Efficient Turning | Street Savvy

Set Your Speed First... And Then Turn

By Mitch Boehm, Photography by Kevin Wing

When it comes to single-bike accidents, "getting in hot" is a prime destroyer of both motorcycles and motorcyclists.

You know the feeling...there you are, ripping down a curvy, deserted backroad, in the flow and feeling good about things, when suddenly you find yourself running out of tarmac halfway through a corner. The Armco barrier-or worse-is creeping dangerously close, adrenaline begins flooding your system and your butt's beginning to harvest seat foam...

We've talked about ways to escape this situation in these pages for years, though they're very difficult to pull off unless you're an expert. Namely, you want to maintain pressure on the inside bar, not jump on the brakes, to maintain lean angle (or maybe lean the bike over a bit more) and, above all, ignore the temptation to stand the bike up. Doing any of these is a sure-fire crash-unless, of course, you have unlimited run-off room.

A better action plan is not getting into this situation in the first place. All of which means adhering to this one little slice of advice: Always get slowed down to a speed you're comfortable with before you tip the bike into the corner.

It sounds simple, and it is if you keep it front and center cranially. But in the rush to go fast and get better and really flick 'er in there we sometimes push a little too hard. And when we push, we override the little speed control in our brains that lets us know when we're going too fast, or just fast enough.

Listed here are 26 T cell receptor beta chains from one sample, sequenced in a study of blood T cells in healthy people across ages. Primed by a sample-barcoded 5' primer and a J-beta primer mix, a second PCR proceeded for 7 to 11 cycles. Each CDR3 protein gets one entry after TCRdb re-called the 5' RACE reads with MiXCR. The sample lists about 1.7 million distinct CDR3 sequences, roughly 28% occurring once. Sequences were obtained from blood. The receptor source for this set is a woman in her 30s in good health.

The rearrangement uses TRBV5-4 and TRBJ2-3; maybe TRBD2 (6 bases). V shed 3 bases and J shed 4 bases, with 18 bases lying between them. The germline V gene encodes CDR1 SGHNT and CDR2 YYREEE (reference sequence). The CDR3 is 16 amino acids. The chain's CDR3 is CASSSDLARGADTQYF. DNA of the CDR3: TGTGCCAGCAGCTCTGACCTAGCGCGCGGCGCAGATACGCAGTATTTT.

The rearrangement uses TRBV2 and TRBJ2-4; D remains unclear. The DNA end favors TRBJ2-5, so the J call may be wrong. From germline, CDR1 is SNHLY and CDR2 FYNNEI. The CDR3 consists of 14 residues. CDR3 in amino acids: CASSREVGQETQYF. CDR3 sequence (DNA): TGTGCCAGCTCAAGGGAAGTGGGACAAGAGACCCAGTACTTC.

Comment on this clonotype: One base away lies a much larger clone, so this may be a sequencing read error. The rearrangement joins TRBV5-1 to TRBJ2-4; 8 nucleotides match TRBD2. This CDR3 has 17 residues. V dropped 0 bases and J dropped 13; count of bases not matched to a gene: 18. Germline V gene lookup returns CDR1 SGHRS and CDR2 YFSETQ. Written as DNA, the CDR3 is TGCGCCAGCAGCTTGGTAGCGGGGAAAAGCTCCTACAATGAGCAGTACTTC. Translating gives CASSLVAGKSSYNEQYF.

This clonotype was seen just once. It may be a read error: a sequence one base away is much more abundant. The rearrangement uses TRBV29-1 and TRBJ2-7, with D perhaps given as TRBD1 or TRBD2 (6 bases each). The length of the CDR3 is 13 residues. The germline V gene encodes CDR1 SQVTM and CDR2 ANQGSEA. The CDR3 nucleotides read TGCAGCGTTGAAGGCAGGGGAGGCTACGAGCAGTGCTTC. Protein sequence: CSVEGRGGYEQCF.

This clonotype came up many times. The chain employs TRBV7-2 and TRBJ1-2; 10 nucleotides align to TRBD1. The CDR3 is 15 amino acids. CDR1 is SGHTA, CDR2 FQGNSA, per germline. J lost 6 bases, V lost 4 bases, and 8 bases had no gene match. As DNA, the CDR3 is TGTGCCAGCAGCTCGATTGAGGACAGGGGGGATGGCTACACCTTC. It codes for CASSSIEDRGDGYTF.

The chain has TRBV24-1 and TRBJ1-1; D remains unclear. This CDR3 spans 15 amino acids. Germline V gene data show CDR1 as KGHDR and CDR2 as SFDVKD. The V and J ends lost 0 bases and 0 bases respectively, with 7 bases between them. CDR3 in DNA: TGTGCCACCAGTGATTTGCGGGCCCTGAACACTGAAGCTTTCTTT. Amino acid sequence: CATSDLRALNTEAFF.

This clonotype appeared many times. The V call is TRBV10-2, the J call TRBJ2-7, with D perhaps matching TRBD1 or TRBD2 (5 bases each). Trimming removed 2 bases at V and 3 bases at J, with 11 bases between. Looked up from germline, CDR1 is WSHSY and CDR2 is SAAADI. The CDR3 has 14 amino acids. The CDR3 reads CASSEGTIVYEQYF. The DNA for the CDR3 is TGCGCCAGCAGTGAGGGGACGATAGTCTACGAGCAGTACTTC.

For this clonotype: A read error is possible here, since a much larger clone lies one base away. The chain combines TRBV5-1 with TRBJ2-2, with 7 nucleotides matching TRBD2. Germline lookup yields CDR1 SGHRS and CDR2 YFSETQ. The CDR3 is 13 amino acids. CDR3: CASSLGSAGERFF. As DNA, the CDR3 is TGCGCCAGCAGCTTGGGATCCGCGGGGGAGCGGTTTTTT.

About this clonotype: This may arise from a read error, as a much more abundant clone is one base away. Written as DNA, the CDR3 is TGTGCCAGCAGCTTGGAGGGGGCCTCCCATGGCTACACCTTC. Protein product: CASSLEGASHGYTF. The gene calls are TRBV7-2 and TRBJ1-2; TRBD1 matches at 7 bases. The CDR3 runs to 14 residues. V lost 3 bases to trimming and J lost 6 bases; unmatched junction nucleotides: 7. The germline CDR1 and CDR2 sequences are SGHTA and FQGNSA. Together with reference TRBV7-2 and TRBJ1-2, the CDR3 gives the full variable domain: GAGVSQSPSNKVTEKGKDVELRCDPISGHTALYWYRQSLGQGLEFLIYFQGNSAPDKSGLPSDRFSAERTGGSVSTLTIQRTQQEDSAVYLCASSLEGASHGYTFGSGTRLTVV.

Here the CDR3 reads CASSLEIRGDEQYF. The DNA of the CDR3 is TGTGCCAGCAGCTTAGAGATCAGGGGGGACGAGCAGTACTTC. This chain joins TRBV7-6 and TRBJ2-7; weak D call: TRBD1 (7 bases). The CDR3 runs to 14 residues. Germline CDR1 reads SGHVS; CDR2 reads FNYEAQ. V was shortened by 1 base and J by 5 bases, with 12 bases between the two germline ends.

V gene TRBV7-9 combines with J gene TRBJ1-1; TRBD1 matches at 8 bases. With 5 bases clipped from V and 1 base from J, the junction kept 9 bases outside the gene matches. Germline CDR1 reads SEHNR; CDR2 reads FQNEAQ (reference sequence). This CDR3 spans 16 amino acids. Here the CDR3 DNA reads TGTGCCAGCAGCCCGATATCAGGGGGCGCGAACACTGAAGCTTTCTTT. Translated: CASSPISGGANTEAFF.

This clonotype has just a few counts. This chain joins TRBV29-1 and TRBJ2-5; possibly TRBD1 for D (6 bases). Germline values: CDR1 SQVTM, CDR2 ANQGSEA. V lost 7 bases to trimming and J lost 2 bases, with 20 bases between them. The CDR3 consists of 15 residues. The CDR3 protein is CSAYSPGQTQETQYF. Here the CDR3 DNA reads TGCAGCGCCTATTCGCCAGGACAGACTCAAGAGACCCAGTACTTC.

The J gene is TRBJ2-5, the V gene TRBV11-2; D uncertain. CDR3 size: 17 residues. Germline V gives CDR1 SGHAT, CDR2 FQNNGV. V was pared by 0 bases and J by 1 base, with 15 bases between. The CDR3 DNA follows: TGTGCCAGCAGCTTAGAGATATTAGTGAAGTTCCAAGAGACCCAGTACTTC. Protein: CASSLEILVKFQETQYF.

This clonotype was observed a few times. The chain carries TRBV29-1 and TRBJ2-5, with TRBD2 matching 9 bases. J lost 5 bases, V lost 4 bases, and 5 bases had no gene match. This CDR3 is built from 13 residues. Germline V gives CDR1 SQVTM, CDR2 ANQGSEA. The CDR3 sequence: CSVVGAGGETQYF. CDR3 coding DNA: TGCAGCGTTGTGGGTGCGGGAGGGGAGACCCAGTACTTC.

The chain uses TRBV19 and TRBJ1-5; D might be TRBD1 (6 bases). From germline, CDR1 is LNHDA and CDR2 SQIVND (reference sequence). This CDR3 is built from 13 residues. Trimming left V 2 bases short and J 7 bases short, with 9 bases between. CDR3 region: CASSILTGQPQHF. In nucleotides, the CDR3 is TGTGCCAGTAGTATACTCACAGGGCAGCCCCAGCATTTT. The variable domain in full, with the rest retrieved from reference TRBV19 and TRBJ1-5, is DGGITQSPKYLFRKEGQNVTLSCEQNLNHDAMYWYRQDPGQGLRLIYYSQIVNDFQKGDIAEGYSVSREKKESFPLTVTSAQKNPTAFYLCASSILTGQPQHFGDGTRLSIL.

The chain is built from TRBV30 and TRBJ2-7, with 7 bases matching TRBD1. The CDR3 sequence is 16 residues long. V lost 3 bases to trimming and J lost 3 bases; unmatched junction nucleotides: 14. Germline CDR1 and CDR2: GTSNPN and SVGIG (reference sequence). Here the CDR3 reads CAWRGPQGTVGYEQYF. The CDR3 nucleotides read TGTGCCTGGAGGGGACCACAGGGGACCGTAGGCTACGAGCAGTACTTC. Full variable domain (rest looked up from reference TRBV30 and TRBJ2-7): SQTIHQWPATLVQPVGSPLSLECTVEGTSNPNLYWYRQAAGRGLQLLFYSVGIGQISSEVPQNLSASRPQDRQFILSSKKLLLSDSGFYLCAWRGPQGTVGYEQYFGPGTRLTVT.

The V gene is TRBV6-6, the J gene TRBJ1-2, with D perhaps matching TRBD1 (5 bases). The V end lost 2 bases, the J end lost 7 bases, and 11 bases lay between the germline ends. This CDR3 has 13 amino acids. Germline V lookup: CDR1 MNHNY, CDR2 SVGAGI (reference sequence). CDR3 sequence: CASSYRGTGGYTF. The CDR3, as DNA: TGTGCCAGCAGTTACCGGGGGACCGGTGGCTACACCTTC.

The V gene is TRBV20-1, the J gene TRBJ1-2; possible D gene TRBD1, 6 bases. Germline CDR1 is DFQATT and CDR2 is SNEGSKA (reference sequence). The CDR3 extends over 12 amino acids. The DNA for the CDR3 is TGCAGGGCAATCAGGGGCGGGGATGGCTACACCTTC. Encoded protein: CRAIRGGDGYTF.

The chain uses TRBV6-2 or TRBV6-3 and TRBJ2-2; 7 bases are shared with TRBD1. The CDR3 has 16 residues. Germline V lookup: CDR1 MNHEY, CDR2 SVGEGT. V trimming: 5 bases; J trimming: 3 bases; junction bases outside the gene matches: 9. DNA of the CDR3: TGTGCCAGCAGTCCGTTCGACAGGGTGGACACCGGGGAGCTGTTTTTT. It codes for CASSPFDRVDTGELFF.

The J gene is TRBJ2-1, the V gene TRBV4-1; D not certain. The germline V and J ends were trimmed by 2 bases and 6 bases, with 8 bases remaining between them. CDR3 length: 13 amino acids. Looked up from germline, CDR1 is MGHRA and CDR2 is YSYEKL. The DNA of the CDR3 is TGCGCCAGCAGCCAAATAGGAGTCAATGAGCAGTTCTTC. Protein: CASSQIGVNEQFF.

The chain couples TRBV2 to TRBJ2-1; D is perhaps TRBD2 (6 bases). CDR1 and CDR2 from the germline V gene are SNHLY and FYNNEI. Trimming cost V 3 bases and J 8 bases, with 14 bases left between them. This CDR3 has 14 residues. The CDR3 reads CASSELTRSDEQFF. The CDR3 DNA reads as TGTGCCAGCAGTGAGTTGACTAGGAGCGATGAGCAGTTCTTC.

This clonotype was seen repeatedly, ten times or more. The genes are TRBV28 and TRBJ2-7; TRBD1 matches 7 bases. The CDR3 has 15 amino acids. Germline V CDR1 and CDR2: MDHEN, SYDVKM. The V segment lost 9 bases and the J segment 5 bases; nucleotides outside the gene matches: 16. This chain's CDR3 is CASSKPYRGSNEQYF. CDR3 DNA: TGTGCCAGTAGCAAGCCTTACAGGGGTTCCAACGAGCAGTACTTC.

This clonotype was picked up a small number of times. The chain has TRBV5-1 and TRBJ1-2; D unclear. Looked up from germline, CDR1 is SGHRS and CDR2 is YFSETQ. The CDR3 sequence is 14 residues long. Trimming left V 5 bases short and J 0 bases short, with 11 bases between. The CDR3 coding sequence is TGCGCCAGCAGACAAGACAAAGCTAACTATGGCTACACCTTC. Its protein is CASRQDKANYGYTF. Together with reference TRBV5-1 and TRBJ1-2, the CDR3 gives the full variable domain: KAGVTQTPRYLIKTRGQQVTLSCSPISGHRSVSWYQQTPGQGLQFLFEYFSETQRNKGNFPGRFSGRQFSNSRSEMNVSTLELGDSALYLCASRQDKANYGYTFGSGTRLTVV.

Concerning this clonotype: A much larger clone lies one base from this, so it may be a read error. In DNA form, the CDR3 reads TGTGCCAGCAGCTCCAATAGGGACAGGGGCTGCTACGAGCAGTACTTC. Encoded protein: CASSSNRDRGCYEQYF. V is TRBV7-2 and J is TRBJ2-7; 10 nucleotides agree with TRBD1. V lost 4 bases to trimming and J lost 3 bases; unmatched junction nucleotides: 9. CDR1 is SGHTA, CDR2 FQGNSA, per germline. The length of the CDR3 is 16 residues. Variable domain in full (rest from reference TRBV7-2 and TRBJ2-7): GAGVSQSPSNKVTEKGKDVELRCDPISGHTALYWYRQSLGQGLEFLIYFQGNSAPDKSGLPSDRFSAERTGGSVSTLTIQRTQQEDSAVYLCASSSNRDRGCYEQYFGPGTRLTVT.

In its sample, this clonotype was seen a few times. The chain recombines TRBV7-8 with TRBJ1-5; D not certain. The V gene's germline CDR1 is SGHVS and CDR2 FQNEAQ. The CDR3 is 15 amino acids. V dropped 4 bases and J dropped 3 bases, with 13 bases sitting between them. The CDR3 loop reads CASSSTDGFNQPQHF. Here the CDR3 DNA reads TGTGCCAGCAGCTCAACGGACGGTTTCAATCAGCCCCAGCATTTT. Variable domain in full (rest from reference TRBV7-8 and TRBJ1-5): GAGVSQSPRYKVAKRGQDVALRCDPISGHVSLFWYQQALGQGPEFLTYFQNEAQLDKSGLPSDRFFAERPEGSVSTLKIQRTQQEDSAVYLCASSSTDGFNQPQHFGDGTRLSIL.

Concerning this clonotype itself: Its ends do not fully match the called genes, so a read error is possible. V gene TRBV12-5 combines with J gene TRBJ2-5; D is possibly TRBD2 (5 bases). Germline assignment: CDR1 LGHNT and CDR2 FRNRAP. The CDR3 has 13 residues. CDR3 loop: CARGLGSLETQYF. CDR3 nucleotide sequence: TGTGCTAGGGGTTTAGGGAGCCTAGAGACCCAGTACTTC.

I've taught loads of new-rider schools over the last 20+ years, and the most useful bit of advice I give racetrack rookies once they've learned where the track goes is to set their speed at a comfortable level before they tip their bike into a corner. If they listen and follow through, they literally never crash-at least from too much cornering speed.

Unfortunately, it's all too easy to forget this little info-nugget, especially in the rush to catch or impress someone, whether on the track or on some twisty back road. And once your mind switches from safe-speed mode to one that's more ego-oriented, you're susceptible to "getting in too hot"-which leaves you at the mercy of your ability to get out of a very sticky situation. And as we stated earlier, only the best riders can do this successfully. Better to not take the chance, eh?

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